Fourthly, the Old Age Relief is granted to persons who are 60 years of age. The relief is GH¢1,500 per Year. Previously, per the fifth schedule of the Income tax Act 2015(Act 896), in the case of an individual who is sixty years of age and above, that individual is entitled to a personal relief of two hundred currency points or 200ghs. I strongly support that the old age relief of 1500ghs per annum is rather very low as the pensioners who significantly fall under this category, have little or no income to buy basic needs.  I strongly recommend that the 1000ghs can be further adjusted upwards to 3600ghs (10ghs per day by 360days).

Fifthly, Aged Dependent Relative Relief is granted to a resident individual who takes care of a relative who is sixty years old and above. The relief is granted up to a maximum of two relatives. The relief does not apply to a dependent’s spouse or child. Two persons cannot claim this relief in respect of the same relative.

The relief is GH¢1,000 per Year. Previously, per the fifth schedule of the Income tax Act 2015(Act 896), in the case of an individual who has a dependent relative, other than a child or spouse, who is sixty years of age or more, that individual is entitled to a personal relief of one hundred currency points or 100ghs but that individual may only claim relief in respect of two dependent relatives.  It is strongly recommended that the 1000ghs can be further adjusted upwards to 3600ghs (10ghs per day by 360days) considering the burden of buying food, clothing, water, shelter and medicines for the aged dependents.

Sixthly, Educational Relief can also be granted educational relief if that person undergoes training to update his/her professional, technical or vocational skills or knowledge. The relief is GH¢2000 per year. Previously, per the fifth schedule of the Income tax Act 2015(Act 896) in the case of an individual who has undergone training to update the professional, technical or vocational skills or knowledge of the individual, that individual is entitled to a personal relief which is equivalent to the cost of the training of not more than four hundred currency points or 400ghs.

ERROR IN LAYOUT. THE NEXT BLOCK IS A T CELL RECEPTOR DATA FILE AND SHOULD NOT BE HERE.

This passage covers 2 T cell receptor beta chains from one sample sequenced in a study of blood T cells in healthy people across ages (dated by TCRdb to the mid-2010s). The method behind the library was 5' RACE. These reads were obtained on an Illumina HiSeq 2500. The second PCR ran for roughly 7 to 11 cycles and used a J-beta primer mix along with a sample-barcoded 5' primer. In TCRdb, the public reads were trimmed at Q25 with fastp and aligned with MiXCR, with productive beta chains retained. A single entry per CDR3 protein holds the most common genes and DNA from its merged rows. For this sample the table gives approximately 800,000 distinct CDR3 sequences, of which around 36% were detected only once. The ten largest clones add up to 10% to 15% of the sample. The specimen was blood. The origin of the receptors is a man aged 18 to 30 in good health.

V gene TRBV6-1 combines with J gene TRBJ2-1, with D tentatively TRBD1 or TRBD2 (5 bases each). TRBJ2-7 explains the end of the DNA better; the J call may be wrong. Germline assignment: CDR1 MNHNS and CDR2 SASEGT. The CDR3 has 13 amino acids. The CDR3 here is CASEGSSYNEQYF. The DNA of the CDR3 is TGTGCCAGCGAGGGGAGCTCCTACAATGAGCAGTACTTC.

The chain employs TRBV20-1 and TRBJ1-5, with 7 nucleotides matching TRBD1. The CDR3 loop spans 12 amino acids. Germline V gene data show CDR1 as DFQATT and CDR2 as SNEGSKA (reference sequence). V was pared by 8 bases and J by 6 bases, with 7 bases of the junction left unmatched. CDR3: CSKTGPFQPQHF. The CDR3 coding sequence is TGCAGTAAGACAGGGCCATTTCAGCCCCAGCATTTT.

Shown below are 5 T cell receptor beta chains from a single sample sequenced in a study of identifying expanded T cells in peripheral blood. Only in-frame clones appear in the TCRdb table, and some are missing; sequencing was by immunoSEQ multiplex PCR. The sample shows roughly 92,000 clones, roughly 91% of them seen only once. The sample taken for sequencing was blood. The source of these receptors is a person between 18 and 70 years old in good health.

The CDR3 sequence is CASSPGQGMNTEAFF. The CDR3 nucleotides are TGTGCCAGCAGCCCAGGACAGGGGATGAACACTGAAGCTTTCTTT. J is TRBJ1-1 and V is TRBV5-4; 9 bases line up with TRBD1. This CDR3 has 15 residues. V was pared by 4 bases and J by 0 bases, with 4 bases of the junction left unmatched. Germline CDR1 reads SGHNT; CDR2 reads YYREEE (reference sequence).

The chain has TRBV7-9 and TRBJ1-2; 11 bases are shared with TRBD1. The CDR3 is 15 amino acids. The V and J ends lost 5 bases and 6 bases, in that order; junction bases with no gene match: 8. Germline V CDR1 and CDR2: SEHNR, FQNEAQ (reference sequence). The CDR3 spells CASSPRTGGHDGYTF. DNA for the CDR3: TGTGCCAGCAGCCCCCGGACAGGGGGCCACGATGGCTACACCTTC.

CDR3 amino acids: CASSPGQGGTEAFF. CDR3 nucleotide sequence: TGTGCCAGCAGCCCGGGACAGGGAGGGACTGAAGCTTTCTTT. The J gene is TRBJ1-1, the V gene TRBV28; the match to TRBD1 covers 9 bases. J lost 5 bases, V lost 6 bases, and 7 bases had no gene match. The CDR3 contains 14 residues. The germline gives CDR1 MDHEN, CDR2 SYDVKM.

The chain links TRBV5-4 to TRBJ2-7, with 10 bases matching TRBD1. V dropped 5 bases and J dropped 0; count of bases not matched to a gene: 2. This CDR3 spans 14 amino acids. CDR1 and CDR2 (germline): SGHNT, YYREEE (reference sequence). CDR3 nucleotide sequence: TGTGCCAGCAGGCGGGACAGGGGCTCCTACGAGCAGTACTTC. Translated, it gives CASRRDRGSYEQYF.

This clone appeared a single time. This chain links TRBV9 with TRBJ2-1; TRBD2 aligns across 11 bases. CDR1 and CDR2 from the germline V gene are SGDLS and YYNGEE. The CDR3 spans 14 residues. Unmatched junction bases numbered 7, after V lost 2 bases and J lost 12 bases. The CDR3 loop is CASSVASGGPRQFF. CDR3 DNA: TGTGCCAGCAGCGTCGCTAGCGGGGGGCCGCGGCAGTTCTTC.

I strongly recommend that this relief should be adjusted further to a minimum of 5,000ghs. This is because many students under the stated training should be encouraged to complete their courses for the betterment of the country. I personally believe that, these group will further be encouraged to contribute their quota to the economy, either through the payment of taxes or improved productivity.

Finally , the Mortgage Relief, also known as the Mortgage interest relief, is a tax relief based on the amount of qualifying mortgage interest that a tax payer can pay in a given tax year for a principal private residence and this relief can be enjoyed for only one building.  This relief should be applauded as it shows concern for the tax payer who has committed hugely in his or her place of abode.

According to Afrobarometer Briefing Paper No. 124 Tax Administration in Ghana: Perceived Institutional Challenges by Daniel Armah-Attoh and Mohammed Awal (December 2013), ‘the finding regarding tax unfairness or taxes being high and unaffordable is not surprising. Since 2008, government has pursued efforts aimed at improving tax revenue mobilization.

As a result, some previously untaxed products and services (communication service tax; 20% tax rate on local gin and purified water in 2010 which eventually failed when implemented; and 10% windfall profit tax on mining firms proposed in 2012 budget etc.) are now being taxed while the rates on others have been varied (e.g. the 100% increase in road tolls in 2010; increase in corporate tax rate from 25% to 35% etc.). Somehow, citizens and corporate bodies generally view the introduction of new taxes or changes in tax rates as social punishment and an increase in economic woes’’.  The upward adjustment in the personal tax reliefs for Ghanaians will motivate tax payers to appreciate the fairness of our tax regimes.

The writer is a Chartered Accountant (a member of ICAG), a management expert and a part time lecturer at Regent University College of Science and Technology..  He has facilitated a number of tax and forensic conferences.email :[email protected].